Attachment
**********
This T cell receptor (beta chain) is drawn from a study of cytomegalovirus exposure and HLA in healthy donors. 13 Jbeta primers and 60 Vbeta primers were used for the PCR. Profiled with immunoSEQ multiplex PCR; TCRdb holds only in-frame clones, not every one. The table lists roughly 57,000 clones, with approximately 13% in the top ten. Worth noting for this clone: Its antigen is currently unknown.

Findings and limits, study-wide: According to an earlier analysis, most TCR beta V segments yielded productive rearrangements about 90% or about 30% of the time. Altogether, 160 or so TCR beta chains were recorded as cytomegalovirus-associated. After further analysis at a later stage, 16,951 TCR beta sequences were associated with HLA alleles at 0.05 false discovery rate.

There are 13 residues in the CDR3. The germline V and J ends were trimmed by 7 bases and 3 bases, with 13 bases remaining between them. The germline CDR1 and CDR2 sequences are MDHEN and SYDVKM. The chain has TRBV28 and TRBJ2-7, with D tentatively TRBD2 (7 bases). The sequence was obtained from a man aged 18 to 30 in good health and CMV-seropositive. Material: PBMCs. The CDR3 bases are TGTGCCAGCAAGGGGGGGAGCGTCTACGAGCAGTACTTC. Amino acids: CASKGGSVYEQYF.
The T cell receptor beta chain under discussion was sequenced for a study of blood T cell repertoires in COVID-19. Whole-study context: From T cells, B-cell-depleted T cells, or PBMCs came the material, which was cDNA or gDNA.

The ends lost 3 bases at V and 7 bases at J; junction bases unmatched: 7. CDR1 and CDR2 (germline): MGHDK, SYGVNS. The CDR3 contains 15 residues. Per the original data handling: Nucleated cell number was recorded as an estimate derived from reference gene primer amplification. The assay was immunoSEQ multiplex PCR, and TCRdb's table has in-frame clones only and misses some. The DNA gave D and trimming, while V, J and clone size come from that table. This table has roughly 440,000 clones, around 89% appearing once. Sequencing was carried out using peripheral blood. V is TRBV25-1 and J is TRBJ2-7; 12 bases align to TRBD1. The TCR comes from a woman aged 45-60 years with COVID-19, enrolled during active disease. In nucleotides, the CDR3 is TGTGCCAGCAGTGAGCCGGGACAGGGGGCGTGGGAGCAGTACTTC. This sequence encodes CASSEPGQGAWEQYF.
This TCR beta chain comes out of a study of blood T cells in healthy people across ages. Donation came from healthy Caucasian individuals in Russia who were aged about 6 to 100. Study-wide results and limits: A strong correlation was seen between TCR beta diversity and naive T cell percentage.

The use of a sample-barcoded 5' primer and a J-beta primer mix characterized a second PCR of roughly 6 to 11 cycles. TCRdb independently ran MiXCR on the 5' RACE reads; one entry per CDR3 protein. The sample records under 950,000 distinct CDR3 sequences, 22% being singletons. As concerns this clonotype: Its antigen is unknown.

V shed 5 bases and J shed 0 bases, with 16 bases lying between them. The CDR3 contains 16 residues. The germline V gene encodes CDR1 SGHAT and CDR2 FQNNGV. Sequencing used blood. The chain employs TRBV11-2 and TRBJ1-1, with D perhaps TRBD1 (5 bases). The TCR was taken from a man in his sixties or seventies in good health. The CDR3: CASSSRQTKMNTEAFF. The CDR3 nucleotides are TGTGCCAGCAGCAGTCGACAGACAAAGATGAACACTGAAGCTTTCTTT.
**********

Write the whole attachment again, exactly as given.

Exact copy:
This T cell receptor (beta chain) is drawn from a study of cytomegalovirus exposure and HLA in healthy donors. 13 Jbeta primers and 60 Vbeta primers were used for the PCR. Profiled with immunoSEQ multiplex PCR; TCRdb holds only in-frame clones, not every one. The table lists roughly 57,000 clones, with approximately 13% in the top ten. Worth noting for this clone: Its antigen is currently unknown.

Findings and limits, study-wide: According to an earlier analysis, most TCR beta V segments yielded productive rearrangements about 90% or about 30% of the time. Altogether, 160 or so TCR beta chains were recorded as cytomegalovirus-associated. After further analysis at a later stage, 16,951 TCR beta sequences were associated with HLA alleles at 0.05 false discovery rate.

There are 13 residues in the CDR3. The germline V and J ends were trimmed by 7 bases and 3 bases, with 13 bases remaining between them. The germline CDR1 and CDR2 sequences are MDHEN and SYDVKM. The chain has TRBV28 and TRBJ2-7, with D tentatively TRBD2 (7 bases). The sequence was obtained from a man aged 18 to 30 in good health and CMV-seropositive. Material: PBMCs. The CDR3 bases are TGTGCCAGCAAGGGGGGGAGCGTCTACGAGCAGTACTTC. Amino acids: CASKGGSVYEQYF.
The T cell receptor beta chain under discussion was sequenced for a study of blood T cell repertoires in COVID-19. Whole-study context: From T cells, B-cell-depleted T cells, or PBMCs came the material, which was cDNA or gDNA.

The ends lost 3 bases at V and 7 bases at J; junction bases unmatched: 7. CDR1 and CDR2 (germline): MGHDK, SYGVNS. The CDR3 contains 15 residues. Per the original data handling: Nucleated cell number was recorded as an estimate derived from reference gene primer amplification. The assay was immunoSEQ multiplex PCR, and TCRdb's table has in-frame clones only and misses some. The DNA gave D and trimming, while V, J and clone size come from that table. This table has roughly 440,000 clones, around 89% appearing once. Sequencing was carried out using peripheral blood. V is TRBV25-1 and J is TRBJ2-7; 12 bases align to TRBD1. The TCR comes from a woman aged 45-60 years with COVID-19, enrolled during active disease. In nucleotides, the CDR3 is TGTGCCAGCAGTGAGCCGGGACAGGGGGCGTGGGAGCAGTACTTC. This sequence encodes CASSEPGQGAWEQYF.
This TCR beta chain comes out of a study of blood T cells in healthy people across ages. Donation came from healthy Caucasian individuals in Russia who were aged about 6 to 100. Study-wide results and limits: A strong correlation was seen between TCR beta diversity and naive T cell percentage.

The use of a sample-barcoded 5' primer and a J-beta primer mix characterized a second PCR of roughly 6 to 11 cycles. TCRdb independently ran MiXCR on the 5' RACE reads; one entry per CDR3 protein. The sample records under 950,000 distinct CDR3 sequences, 22% being singletons. As concerns this clonotype: Its antigen is unknown.

V shed 5 bases and J shed 0 bases, with 16 bases lying between them. The CDR3 contains 16 residues. The germline V gene encodes CDR1 SGHAT and CDR2 FQNNGV. Sequencing used blood. The chain employs TRBV11-2 and TRBJ1-1, with D perhaps TRBD1 (5 bases). The TCR was taken from a man in his sixties or seventies in good health. The CDR3: CASSSRQTKMNTEAFF. The CDR3 nucleotides are TGTGCCAGCAGCAGTCGACAGACAAAGATGAACACTGAAGCTTTCTTT.